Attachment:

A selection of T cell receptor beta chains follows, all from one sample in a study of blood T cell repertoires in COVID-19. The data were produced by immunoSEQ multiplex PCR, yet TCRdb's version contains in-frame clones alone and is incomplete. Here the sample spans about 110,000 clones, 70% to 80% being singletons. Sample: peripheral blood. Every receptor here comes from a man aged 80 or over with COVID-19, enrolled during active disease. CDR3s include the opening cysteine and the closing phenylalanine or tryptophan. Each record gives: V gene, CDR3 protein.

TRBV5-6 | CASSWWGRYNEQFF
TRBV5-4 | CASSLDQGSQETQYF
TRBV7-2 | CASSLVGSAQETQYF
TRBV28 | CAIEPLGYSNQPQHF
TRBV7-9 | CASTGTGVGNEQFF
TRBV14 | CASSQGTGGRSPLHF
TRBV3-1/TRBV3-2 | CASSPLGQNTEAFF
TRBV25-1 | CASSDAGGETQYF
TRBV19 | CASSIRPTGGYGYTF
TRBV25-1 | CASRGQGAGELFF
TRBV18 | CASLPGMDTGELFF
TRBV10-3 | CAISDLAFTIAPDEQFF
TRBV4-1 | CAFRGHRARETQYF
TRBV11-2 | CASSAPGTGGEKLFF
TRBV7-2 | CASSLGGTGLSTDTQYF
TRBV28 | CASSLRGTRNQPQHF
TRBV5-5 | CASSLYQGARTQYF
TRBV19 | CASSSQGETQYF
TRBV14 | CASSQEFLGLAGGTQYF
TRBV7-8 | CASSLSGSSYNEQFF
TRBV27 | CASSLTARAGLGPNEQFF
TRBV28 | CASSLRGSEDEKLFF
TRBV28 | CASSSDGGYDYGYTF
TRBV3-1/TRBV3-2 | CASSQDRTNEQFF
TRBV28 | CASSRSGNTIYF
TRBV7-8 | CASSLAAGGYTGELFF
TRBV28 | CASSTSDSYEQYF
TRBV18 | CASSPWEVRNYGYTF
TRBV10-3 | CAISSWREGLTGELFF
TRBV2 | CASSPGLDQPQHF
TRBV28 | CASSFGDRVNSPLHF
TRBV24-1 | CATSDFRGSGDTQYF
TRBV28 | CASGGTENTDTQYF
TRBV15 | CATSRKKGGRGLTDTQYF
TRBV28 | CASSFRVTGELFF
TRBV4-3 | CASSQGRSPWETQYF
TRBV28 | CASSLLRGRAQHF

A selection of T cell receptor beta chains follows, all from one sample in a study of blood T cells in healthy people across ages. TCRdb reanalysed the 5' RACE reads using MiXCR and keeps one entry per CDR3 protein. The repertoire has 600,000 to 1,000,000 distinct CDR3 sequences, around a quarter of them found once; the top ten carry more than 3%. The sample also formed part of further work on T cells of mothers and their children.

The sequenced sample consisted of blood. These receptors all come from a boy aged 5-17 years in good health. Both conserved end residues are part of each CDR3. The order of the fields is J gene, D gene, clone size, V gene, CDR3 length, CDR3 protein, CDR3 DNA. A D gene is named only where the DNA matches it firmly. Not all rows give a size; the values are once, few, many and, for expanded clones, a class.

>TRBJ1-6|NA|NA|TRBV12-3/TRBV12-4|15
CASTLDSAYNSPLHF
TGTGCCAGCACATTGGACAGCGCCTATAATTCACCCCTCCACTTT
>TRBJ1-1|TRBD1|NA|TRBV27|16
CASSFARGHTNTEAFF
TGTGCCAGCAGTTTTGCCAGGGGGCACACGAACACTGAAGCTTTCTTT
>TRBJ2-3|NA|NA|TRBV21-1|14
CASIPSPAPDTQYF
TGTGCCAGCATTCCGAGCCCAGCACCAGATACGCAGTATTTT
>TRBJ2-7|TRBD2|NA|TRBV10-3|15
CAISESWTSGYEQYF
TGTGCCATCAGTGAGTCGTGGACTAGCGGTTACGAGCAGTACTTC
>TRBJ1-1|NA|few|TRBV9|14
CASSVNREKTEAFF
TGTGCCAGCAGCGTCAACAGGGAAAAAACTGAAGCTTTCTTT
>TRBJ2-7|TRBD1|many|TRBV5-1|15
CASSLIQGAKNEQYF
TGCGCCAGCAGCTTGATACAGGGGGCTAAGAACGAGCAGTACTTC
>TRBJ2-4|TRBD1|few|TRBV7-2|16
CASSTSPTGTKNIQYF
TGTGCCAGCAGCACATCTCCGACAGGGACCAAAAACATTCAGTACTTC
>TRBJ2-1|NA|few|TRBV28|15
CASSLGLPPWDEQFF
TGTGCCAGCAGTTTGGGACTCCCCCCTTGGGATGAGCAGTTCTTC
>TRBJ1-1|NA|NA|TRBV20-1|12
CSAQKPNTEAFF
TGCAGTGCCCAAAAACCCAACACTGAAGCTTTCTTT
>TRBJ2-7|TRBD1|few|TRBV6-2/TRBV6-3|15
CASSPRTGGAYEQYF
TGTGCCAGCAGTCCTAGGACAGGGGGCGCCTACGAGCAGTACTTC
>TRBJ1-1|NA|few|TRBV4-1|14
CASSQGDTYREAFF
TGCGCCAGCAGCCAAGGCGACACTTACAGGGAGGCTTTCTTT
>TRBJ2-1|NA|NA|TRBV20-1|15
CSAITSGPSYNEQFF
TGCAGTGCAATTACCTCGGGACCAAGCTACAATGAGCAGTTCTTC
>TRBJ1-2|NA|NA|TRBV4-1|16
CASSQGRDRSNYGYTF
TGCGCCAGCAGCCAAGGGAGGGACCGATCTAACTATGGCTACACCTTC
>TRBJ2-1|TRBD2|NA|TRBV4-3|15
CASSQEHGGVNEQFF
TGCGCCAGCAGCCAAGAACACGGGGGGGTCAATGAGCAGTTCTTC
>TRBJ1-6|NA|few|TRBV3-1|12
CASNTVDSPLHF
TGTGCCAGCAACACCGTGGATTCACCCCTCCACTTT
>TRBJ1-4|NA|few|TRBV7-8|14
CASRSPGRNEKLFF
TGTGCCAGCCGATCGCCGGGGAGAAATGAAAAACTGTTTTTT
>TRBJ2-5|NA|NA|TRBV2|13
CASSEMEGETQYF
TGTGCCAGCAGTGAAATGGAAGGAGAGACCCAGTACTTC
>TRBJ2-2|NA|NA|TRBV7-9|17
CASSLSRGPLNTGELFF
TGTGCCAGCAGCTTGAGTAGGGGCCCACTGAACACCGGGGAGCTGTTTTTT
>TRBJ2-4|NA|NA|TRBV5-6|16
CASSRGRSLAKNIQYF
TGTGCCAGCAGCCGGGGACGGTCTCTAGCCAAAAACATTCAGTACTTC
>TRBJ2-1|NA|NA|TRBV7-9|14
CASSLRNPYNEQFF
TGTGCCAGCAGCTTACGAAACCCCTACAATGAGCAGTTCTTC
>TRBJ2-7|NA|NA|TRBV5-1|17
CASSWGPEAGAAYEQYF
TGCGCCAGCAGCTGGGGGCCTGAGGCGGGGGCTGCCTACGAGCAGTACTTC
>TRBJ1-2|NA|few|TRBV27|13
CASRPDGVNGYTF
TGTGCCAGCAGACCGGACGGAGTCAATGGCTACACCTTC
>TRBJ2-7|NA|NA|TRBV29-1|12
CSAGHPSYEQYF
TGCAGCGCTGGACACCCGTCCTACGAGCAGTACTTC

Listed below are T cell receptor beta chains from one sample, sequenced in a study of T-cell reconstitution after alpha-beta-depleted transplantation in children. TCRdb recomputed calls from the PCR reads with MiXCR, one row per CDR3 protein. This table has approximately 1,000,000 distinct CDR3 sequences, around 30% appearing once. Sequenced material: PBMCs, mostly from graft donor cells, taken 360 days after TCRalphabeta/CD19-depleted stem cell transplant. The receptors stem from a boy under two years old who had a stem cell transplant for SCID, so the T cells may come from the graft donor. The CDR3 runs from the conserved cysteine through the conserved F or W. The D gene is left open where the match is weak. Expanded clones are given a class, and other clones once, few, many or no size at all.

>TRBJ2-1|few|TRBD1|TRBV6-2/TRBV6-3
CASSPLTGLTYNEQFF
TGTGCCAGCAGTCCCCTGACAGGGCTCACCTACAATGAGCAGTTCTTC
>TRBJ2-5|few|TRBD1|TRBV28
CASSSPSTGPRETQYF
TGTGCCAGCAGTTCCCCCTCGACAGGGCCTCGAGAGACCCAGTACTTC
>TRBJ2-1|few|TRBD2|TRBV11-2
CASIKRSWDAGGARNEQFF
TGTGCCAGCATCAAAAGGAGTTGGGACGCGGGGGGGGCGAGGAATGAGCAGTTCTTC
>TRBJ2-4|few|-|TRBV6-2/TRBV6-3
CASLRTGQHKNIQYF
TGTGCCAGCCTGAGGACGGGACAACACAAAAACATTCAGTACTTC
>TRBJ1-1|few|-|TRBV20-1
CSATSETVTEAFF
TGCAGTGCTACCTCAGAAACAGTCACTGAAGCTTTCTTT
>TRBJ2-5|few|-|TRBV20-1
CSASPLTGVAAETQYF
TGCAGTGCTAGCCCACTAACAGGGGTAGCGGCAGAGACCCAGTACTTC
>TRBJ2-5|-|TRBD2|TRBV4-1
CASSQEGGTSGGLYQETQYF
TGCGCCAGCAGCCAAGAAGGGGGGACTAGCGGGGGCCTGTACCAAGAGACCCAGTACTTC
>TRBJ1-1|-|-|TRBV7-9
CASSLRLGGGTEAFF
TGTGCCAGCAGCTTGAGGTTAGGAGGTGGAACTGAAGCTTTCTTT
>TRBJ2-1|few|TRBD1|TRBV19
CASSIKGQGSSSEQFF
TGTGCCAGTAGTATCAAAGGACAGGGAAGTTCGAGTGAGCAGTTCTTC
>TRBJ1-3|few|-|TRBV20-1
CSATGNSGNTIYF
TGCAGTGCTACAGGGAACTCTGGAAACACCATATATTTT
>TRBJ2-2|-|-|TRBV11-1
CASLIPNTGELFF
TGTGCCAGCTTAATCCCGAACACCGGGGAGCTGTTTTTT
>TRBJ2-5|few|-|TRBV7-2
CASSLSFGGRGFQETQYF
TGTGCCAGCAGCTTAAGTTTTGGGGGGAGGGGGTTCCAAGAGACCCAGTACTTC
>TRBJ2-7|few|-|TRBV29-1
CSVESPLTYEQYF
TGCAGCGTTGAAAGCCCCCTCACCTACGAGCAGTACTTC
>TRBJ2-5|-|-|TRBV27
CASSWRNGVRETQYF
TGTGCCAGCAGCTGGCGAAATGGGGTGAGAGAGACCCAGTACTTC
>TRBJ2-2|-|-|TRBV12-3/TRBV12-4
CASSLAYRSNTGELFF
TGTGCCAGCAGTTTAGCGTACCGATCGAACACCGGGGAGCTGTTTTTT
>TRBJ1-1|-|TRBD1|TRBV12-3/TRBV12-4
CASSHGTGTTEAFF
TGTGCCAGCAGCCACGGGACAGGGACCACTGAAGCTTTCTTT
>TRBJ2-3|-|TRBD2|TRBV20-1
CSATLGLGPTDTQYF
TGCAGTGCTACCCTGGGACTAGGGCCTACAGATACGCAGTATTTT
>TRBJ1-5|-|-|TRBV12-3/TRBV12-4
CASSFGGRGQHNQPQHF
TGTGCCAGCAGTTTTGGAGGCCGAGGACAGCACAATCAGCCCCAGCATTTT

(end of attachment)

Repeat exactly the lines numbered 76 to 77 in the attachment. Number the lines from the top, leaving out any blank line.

TGCAGTGCAATTACCTCGGGACCAAGCTACAATGAGCAGTTCTTC
>TRBJ1-2|NA|NA|TRBV4-1|16